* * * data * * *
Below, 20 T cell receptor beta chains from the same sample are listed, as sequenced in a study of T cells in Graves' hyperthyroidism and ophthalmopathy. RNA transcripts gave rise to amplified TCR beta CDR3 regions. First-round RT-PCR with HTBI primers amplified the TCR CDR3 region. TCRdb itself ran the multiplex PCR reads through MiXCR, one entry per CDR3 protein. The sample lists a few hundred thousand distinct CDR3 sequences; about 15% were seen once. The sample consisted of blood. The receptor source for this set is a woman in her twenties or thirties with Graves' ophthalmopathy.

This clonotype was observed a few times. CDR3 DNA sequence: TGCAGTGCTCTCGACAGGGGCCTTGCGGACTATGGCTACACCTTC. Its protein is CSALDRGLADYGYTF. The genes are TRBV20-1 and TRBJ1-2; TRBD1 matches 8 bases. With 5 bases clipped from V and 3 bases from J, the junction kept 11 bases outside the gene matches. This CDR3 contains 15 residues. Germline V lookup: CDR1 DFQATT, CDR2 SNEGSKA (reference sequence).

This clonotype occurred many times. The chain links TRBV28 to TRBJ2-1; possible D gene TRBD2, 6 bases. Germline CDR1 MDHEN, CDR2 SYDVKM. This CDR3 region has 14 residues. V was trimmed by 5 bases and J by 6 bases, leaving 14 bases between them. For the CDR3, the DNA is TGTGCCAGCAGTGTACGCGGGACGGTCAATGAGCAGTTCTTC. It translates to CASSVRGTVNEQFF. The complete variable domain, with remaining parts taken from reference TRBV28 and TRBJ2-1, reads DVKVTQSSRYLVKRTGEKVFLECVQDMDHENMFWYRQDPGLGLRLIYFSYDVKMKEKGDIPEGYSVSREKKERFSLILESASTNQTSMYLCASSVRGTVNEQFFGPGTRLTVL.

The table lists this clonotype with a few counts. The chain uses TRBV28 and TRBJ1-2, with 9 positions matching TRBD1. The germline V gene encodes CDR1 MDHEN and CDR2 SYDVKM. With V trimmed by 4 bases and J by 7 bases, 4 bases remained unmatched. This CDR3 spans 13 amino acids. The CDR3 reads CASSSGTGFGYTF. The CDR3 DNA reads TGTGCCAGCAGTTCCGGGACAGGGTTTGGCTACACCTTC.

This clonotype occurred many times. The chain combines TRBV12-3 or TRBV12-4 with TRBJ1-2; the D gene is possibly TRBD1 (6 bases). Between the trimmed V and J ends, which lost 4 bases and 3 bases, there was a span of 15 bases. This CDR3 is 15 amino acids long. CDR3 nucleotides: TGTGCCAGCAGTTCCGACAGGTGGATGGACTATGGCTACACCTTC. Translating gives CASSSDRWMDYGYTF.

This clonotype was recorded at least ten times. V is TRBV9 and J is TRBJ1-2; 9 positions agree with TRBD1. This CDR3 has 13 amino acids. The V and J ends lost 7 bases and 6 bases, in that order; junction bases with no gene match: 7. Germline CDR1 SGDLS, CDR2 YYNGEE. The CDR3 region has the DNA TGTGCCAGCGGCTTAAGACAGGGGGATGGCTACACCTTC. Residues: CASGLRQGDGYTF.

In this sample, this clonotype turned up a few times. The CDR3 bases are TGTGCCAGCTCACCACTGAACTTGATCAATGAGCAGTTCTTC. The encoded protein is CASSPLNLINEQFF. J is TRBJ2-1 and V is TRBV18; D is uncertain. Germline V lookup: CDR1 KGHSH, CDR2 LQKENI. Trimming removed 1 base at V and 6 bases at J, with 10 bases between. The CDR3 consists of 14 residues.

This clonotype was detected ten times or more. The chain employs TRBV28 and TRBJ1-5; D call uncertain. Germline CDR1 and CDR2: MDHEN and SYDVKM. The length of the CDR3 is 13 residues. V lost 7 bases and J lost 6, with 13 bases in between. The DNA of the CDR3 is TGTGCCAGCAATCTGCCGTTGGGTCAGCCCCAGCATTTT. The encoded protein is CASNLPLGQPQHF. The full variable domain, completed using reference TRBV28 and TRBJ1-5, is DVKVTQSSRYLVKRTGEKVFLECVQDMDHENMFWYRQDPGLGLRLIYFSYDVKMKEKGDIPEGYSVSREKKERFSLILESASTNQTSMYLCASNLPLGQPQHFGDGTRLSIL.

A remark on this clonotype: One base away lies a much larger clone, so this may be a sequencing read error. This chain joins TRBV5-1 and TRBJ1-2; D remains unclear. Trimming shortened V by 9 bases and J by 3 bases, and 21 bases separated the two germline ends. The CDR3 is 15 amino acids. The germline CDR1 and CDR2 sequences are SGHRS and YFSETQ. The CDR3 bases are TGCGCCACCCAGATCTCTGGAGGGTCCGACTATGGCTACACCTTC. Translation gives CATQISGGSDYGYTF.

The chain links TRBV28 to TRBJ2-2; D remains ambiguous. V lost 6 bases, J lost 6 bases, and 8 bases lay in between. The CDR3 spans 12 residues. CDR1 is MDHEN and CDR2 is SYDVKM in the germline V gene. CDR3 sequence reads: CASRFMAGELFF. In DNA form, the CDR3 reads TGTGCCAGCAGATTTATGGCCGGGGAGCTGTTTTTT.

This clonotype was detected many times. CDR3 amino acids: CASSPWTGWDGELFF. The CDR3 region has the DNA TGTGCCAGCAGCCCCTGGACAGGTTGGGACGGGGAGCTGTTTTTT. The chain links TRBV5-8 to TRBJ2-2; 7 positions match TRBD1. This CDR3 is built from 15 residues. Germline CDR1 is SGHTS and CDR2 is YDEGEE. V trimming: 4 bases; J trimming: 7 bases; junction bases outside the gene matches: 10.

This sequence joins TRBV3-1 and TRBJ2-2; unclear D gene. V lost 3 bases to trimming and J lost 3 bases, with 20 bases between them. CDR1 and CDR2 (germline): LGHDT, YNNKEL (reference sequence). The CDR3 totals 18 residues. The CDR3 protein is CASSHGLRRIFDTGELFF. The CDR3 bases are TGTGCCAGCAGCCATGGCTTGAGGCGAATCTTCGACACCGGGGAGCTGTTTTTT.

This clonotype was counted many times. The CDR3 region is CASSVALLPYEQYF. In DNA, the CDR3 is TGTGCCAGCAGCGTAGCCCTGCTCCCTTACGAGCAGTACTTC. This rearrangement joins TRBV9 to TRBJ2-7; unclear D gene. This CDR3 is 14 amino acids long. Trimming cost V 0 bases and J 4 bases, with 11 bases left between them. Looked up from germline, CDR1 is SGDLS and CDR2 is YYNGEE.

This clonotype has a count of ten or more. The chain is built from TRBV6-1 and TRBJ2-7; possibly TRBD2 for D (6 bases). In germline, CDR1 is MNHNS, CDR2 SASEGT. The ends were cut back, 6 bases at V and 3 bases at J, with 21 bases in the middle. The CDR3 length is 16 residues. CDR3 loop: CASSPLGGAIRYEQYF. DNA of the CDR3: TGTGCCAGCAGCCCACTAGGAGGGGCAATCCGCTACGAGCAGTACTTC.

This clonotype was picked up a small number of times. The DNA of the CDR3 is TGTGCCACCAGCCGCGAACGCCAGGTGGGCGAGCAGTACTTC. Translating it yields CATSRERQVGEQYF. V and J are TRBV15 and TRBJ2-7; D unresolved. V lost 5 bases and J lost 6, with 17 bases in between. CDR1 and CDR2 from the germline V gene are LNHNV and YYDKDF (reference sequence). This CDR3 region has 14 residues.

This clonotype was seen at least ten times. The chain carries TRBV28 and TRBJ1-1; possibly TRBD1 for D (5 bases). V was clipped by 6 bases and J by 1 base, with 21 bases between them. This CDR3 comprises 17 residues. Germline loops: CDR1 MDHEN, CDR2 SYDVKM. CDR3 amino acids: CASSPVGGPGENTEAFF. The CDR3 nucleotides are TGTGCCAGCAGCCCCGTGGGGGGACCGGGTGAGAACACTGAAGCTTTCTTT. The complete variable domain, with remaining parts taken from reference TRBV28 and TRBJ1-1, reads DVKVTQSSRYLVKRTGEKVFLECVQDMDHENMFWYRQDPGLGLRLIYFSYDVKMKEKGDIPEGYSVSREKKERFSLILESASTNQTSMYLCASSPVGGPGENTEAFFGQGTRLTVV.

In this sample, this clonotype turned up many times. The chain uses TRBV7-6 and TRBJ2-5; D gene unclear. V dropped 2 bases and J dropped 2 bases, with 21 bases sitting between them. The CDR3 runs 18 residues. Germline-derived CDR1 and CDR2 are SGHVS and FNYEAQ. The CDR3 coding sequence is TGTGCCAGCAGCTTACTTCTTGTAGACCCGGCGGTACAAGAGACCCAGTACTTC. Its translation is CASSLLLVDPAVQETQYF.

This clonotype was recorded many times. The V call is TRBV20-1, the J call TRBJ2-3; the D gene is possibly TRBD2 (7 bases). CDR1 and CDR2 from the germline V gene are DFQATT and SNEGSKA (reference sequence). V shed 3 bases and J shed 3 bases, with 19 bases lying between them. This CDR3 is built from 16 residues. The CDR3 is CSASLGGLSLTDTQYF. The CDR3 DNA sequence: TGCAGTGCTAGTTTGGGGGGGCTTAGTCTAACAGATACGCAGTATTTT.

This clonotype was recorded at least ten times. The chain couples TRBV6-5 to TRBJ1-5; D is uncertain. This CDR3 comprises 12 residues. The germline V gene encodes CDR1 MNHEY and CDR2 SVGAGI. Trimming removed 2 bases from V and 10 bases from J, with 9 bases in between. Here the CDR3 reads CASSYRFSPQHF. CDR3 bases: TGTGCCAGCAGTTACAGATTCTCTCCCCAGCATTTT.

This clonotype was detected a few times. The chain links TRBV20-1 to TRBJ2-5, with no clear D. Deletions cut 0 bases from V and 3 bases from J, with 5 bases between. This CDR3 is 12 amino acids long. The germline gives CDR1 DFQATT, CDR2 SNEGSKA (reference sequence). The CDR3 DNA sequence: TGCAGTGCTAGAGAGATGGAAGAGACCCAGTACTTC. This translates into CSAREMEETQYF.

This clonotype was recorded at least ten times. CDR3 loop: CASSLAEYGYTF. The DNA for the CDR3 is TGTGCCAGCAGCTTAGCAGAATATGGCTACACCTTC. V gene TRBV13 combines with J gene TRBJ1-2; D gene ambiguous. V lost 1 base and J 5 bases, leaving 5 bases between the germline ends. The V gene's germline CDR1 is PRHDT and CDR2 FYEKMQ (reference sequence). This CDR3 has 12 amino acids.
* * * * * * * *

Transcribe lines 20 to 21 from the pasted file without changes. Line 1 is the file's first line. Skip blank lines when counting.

This clonotype was detected a few times. The chain links TRBV20-1 to TRBJ2-5, with no clear D. Deletions cut 0 bases from V and 3 bases from J, with 5 bases between. This CDR3 is 12 amino acids long. The germline gives CDR1 DFQATT, CDR2 SNEGSKA (reference sequence). The CDR3 DNA sequence: TGCAGTGCTAGAGAGATGGAAGAGACCCAGTACTTC. This translates into CSAREMEETQYF.

This clonotype was recorded at least ten times. CDR3 loop: CASSLAEYGYTF. The DNA for the CDR3 is TGTGCCAGCAGCTTAGCAGAATATGGCTACACCTTC. V gene TRBV13 combines with J gene TRBJ1-2; D gene ambiguous. V lost 1 base and J 5 bases, leaving 5 bases between the germline ends. The V gene's germline CDR1 is PRHDT and CDR2 FYEKMQ (reference sequence). This CDR3 has 12 amino acids.